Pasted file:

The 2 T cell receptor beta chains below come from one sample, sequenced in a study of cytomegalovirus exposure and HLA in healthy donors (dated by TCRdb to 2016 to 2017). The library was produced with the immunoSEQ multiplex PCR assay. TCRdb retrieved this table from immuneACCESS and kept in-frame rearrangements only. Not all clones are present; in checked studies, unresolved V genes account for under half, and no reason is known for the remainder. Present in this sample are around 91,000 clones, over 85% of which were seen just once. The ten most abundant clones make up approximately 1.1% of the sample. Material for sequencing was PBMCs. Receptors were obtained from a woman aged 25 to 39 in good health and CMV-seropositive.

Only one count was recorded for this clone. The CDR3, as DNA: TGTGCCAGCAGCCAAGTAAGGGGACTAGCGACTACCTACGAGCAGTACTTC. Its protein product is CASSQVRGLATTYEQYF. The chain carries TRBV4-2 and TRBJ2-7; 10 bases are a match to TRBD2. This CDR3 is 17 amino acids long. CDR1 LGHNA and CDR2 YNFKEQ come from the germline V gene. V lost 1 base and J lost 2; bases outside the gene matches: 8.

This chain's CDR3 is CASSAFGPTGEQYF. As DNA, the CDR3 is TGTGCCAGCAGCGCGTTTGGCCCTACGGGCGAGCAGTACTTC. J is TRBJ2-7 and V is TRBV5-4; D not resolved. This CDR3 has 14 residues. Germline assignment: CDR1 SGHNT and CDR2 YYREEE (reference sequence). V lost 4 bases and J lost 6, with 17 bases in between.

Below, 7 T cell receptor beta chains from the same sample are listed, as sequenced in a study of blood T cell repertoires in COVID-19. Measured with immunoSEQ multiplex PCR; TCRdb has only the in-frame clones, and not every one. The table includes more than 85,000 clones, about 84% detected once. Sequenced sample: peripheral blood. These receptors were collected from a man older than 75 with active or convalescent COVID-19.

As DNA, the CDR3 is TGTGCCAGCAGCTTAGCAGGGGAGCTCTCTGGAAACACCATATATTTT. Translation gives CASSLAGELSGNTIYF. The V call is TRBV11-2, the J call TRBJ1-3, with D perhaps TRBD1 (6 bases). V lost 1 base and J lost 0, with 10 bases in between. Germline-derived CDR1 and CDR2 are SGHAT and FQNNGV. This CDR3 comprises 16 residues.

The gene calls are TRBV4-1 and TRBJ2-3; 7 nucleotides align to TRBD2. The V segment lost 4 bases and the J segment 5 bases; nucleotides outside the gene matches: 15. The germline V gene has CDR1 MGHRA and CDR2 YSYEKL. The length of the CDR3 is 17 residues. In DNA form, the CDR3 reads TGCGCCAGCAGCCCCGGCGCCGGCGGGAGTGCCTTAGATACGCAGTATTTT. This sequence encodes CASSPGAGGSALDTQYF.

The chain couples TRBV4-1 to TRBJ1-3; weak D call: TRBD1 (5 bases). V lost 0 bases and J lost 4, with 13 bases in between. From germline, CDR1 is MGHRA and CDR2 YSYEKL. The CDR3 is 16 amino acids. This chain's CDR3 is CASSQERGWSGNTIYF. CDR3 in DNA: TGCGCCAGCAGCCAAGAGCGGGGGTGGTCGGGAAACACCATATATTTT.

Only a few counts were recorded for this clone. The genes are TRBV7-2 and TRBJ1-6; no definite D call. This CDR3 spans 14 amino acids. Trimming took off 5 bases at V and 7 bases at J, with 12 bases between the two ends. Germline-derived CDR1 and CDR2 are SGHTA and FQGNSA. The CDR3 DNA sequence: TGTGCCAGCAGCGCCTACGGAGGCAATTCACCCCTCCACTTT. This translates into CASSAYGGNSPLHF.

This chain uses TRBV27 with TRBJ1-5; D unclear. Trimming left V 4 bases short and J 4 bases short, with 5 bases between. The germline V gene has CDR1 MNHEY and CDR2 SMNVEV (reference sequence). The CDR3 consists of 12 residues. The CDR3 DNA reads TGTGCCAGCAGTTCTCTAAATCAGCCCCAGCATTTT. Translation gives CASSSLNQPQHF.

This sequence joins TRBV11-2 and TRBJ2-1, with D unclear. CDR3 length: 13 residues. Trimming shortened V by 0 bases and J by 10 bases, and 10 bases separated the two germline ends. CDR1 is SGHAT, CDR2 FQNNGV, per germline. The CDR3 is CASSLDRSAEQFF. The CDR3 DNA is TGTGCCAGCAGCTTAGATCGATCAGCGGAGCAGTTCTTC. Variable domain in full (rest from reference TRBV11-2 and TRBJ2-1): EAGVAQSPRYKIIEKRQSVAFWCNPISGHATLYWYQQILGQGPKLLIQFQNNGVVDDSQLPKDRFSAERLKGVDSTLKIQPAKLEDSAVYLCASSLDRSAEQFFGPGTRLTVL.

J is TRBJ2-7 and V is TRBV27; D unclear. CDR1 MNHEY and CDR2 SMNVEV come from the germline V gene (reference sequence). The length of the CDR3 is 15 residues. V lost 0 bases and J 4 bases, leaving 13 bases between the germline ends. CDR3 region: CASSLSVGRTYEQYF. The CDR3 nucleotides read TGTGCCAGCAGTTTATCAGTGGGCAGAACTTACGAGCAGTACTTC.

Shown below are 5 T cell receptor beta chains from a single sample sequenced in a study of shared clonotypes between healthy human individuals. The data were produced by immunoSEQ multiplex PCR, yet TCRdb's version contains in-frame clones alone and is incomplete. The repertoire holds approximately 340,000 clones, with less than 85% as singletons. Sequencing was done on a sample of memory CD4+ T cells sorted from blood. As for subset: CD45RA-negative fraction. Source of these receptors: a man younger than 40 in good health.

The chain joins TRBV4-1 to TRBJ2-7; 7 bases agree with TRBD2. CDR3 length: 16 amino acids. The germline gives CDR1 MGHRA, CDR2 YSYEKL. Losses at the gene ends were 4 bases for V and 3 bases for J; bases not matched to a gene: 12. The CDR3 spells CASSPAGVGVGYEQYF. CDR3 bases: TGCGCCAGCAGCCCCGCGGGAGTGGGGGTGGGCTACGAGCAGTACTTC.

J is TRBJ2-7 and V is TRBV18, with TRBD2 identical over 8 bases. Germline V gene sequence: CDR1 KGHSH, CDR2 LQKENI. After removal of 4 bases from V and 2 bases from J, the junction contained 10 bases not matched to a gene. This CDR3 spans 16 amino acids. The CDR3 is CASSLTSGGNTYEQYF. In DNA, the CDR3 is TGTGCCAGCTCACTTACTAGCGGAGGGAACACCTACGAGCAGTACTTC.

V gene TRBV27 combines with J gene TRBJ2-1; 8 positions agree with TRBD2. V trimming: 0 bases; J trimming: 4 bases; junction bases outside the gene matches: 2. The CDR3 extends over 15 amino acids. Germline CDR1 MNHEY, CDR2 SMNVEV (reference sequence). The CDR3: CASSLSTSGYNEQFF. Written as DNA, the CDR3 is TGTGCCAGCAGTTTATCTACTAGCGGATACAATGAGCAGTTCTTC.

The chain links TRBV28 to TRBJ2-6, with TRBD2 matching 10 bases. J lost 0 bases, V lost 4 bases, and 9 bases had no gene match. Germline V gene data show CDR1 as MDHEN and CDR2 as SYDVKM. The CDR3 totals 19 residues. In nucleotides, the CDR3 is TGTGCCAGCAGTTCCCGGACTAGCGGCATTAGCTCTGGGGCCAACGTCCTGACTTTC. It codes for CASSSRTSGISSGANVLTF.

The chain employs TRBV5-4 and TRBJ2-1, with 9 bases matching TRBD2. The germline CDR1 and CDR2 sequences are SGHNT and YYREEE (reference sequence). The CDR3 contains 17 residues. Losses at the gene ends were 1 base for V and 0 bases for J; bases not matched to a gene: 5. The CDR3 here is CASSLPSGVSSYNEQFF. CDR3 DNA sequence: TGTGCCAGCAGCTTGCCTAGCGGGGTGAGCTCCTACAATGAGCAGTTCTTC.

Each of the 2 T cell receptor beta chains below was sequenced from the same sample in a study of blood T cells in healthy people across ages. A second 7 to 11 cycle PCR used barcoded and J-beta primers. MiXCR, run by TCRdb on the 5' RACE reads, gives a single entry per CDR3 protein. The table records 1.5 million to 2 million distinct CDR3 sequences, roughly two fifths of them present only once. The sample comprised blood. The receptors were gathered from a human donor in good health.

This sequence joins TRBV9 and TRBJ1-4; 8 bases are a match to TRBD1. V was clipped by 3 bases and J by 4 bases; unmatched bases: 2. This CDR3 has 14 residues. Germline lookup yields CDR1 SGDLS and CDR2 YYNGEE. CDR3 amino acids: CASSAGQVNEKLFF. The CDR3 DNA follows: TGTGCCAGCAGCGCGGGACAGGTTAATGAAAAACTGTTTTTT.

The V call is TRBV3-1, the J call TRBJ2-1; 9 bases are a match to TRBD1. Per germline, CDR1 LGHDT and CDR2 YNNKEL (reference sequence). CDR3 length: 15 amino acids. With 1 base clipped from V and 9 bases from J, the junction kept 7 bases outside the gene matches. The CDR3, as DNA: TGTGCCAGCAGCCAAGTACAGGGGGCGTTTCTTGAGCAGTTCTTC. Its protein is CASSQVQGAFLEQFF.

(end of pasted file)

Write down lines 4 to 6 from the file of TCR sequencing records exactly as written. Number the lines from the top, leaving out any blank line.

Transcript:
Below, 7 T cell receptor beta chains from the same sample are listed, as sequenced in a study of blood T cell repertoires in COVID-19. Measured with immunoSEQ multiplex PCR; TCRdb has only the in-frame clones, and not every one. The table includes more than 85,000 clones, about 84% detected once. Sequenced sample: peripheral blood. These receptors were collected from a man older than 75 with active or convalescent COVID-19.

As DNA, the CDR3 is TGTGCCAGCAGCTTAGCAGGGGAGCTCTCTGGAAACACCATATATTTT. Translation gives CASSLAGELSGNTIYF. The V call is TRBV11-2, the J call TRBJ1-3, with D perhaps TRBD1 (6 bases). V lost 1 base and J lost 0, with 10 bases in between. Germline-derived CDR1 and CDR2 are SGHAT and FQNNGV. This CDR3 comprises 16 residues.

The gene calls are TRBV4-1 and TRBJ2-3; 7 nucleotides align to TRBD2. The V segment lost 4 bases and the J segment 5 bases; nucleotides outside the gene matches: 15. The germline V gene has CDR1 MGHRA and CDR2 YSYEKL. The length of the CDR3 is 17 residues. In DNA form, the CDR3 reads TGCGCCAGCAGCCCCGGCGCCGGCGGGAGTGCCTTAGATACGCAGTATTTT. This sequence encodes CASSPGAGGSALDTQYF.